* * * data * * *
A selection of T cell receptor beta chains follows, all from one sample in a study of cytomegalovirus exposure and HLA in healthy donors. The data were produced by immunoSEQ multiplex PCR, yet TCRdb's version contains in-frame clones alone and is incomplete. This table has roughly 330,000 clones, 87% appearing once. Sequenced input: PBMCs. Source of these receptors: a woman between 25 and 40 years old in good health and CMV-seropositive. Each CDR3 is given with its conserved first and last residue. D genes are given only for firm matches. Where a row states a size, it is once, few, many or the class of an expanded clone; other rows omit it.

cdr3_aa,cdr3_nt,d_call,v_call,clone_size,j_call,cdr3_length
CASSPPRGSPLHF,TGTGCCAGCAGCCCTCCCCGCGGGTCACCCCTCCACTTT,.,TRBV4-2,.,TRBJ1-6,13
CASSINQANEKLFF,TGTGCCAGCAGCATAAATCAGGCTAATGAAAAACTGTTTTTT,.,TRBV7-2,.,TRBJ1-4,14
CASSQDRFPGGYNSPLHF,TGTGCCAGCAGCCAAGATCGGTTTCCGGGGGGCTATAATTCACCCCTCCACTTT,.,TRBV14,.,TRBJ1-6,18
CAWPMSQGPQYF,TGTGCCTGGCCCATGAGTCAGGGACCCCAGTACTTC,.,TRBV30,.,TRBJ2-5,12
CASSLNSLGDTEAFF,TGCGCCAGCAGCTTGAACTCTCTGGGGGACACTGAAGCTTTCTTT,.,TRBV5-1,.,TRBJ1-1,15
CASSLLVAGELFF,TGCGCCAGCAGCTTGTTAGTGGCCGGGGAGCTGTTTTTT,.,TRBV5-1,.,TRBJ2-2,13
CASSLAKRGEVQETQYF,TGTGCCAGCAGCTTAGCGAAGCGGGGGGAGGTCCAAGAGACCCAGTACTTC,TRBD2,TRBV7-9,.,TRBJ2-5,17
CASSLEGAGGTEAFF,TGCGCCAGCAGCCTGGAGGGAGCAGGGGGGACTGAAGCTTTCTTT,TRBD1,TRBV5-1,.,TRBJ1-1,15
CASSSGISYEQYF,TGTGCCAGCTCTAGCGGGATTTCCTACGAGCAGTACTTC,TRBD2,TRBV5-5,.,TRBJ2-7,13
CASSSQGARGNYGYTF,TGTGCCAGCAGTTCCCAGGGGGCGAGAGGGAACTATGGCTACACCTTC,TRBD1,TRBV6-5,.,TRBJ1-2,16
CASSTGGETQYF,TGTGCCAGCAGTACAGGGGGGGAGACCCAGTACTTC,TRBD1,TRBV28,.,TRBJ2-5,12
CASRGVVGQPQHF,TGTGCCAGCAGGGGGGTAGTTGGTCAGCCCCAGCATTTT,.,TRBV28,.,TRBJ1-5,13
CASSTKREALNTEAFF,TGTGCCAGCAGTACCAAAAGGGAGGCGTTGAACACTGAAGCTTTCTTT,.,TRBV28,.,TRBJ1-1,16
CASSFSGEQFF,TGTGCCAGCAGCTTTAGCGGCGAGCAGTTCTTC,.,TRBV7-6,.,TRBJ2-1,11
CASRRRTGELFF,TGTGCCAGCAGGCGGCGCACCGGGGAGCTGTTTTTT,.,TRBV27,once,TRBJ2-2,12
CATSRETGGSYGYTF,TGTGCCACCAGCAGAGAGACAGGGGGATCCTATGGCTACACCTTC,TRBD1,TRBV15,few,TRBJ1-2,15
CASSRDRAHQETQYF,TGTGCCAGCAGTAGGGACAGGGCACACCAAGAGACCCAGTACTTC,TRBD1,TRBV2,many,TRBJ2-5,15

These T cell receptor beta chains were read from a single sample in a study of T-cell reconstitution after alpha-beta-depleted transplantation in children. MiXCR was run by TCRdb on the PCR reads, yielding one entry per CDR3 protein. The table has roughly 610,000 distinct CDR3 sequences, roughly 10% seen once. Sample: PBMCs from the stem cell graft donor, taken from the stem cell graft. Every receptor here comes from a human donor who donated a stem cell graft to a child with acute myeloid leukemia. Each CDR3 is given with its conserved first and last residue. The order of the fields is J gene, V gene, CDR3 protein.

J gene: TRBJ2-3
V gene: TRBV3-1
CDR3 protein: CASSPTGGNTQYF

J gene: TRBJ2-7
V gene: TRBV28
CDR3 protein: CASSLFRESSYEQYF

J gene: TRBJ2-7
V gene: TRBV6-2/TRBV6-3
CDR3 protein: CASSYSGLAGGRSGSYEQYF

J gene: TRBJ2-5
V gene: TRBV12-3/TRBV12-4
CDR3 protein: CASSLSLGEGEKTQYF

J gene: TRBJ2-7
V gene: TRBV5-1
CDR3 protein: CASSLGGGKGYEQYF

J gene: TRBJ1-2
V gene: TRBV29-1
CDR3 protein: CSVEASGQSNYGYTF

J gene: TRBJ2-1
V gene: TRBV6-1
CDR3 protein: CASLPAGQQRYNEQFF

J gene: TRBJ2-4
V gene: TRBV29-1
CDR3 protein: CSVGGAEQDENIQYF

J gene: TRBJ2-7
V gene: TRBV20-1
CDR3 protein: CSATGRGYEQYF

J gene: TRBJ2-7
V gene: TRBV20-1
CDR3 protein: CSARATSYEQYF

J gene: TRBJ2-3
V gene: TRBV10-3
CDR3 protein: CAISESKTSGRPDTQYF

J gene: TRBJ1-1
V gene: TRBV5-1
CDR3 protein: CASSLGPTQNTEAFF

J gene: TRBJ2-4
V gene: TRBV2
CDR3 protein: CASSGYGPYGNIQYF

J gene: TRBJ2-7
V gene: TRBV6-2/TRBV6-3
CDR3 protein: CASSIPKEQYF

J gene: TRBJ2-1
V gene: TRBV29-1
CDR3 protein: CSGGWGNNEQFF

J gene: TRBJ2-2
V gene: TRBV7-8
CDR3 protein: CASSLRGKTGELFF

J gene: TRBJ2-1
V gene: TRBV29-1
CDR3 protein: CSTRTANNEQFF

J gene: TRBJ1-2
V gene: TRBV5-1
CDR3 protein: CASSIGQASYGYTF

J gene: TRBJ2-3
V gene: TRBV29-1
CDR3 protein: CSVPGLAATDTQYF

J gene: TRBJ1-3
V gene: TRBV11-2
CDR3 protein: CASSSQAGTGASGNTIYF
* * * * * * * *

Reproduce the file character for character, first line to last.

A selection of T cell receptor beta chains follows, all from one sample in a study of cytomegalovirus exposure and HLA in healthy donors. The data were produced by immunoSEQ multiplex PCR, yet TCRdb's version contains in-frame clones alone and is incomplete. This table has roughly 330,000 clones, 87% appearing once. Sequenced input: PBMCs. Source of these receptors: a woman between 25 and 40 years old in good health and CMV-seropositive. Each CDR3 is given with its conserved first and last residue. D genes are given only for firm matches. Where a row states a size, it is once, few, many or the class of an expanded clone; other rows omit it.

cdr3_aa,cdr3_nt,d_call,v_call,clone_size,j_call,cdr3_length
CASSPPRGSPLHF,TGTGCCAGCAGCCCTCCCCGCGGGTCACCCCTCCACTTT,.,TRBV4-2,.,TRBJ1-6,13
CASSINQANEKLFF,TGTGCCAGCAGCATAAATCAGGCTAATGAAAAACTGTTTTTT,.,TRBV7-2,.,TRBJ1-4,14
CASSQDRFPGGYNSPLHF,TGTGCCAGCAGCCAAGATCGGTTTCCGGGGGGCTATAATTCACCCCTCCACTTT,.,TRBV14,.,TRBJ1-6,18
CAWPMSQGPQYF,TGTGCCTGGCCCATGAGTCAGGGACCCCAGTACTTC,.,TRBV30,.,TRBJ2-5,12
CASSLNSLGDTEAFF,TGCGCCAGCAGCTTGAACTCTCTGGGGGACACTGAAGCTTTCTTT,.,TRBV5-1,.,TRBJ1-1,15
CASSLLVAGELFF,TGCGCCAGCAGCTTGTTAGTGGCCGGGGAGCTGTTTTTT,.,TRBV5-1,.,TRBJ2-2,13
CASSLAKRGEVQETQYF,TGTGCCAGCAGCTTAGCGAAGCGGGGGGAGGTCCAAGAGACCCAGTACTTC,TRBD2,TRBV7-9,.,TRBJ2-5,17
CASSLEGAGGTEAFF,TGCGCCAGCAGCCTGGAGGGAGCAGGGGGGACTGAAGCTTTCTTT,TRBD1,TRBV5-1,.,TRBJ1-1,15
CASSSGISYEQYF,TGTGCCAGCTCTAGCGGGATTTCCTACGAGCAGTACTTC,TRBD2,TRBV5-5,.,TRBJ2-7,13
CASSSQGARGNYGYTF,TGTGCCAGCAGTTCCCAGGGGGCGAGAGGGAACTATGGCTACACCTTC,TRBD1,TRBV6-5,.,TRBJ1-2,16
CASSTGGETQYF,TGTGCCAGCAGTACAGGGGGGGAGACCCAGTACTTC,TRBD1,TRBV28,.,TRBJ2-5,12
CASRGVVGQPQHF,TGTGCCAGCAGGGGGGTAGTTGGTCAGCCCCAGCATTTT,.,TRBV28,.,TRBJ1-5,13
CASSTKREALNTEAFF,TGTGCCAGCAGTACCAAAAGGGAGGCGTTGAACACTGAAGCTTTCTTT,.,TRBV28,.,TRBJ1-1,16
CASSFSGEQFF,TGTGCCAGCAGCTTTAGCGGCGAGCAGTTCTTC,.,TRBV7-6,.,TRBJ2-1,11
CASRRRTGELFF,TGTGCCAGCAGGCGGCGCACCGGGGAGCTGTTTTTT,.,TRBV27,once,TRBJ2-2,12
CATSRETGGSYGYTF,TGTGCCACCAGCAGAGAGACAGGGGGATCCTATGGCTACACCTTC,TRBD1,TRBV15,few,TRBJ1-2,15
CASSRDRAHQETQYF,TGTGCCAGCAGTAGGGACAGGGCACACCAAGAGACCCAGTACTTC,TRBD1,TRBV2,many,TRBJ2-5,15

These T cell receptor beta chains were read from a single sample in a study of T-cell reconstitution after alpha-beta-depleted transplantation in children. MiXCR was run by TCRdb on the PCR reads, yielding one entry per CDR3 protein. The table has roughly 610,000 distinct CDR3 sequences, roughly 10% seen once. Sample: PBMCs from the stem cell graft donor, taken from the stem cell graft. Every receptor here comes from a human donor who donated a stem cell graft to a child with acute myeloid leukemia. Each CDR3 is given with its conserved first and last residue. The order of the fields is J gene, V gene, CDR3 protein.

J gene: TRBJ2-3
V gene: TRBV3-1
CDR3 protein: CASSPTGGNTQYF

J gene: TRBJ2-7
V gene: TRBV28
CDR3 protein: CASSLFRESSYEQYF

J gene: TRBJ2-7
V gene: TRBV6-2/TRBV6-3
CDR3 protein: CASSYSGLAGGRSGSYEQYF

J gene: TRBJ2-5
V gene: TRBV12-3/TRBV12-4
CDR3 protein: CASSLSLGEGEKTQYF

J gene: TRBJ2-7
V gene: TRBV5-1
CDR3 protein: CASSLGGGKGYEQYF

J gene: TRBJ1-2
V gene: TRBV29-1
CDR3 protein: CSVEASGQSNYGYTF

J gene: TRBJ2-1
V gene: TRBV6-1
CDR3 protein: CASLPAGQQRYNEQFF

J gene: TRBJ2-4
V gene: TRBV29-1
CDR3 protein: CSVGGAEQDENIQYF

J gene: TRBJ2-7
V gene: TRBV20-1
CDR3 protein: CSATGRGYEQYF

J gene: TRBJ2-7
V gene: TRBV20-1
CDR3 protein: CSARATSYEQYF

J gene: TRBJ2-3
V gene: TRBV10-3
CDR3 protein: CAISESKTSGRPDTQYF

J gene: TRBJ1-1
V gene: TRBV5-1
CDR3 protein: CASSLGPTQNTEAFF

J gene: TRBJ2-4
V gene: TRBV2
CDR3 protein: CASSGYGPYGNIQYF

J gene: TRBJ2-7
V gene: TRBV6-2/TRBV6-3
CDR3 protein: CASSIPKEQYF

J gene: TRBJ2-1
V gene: TRBV29-1
CDR3 protein: CSGGWGNNEQFF

J gene: TRBJ2-2
V gene: TRBV7-8
CDR3 protein: CASSLRGKTGELFF

J gene: TRBJ2-1
V gene: TRBV29-1
CDR3 protein: CSTRTANNEQFF

J gene: TRBJ1-2
V gene: TRBV5-1
CDR3 protein: CASSIGQASYGYTF

J gene: TRBJ2-3
V gene: TRBV29-1
CDR3 protein: CSVPGLAATDTQYF

J gene: TRBJ1-3
V gene: TRBV11-2
CDR3 protein: CASSSQAGTGASGNTIYF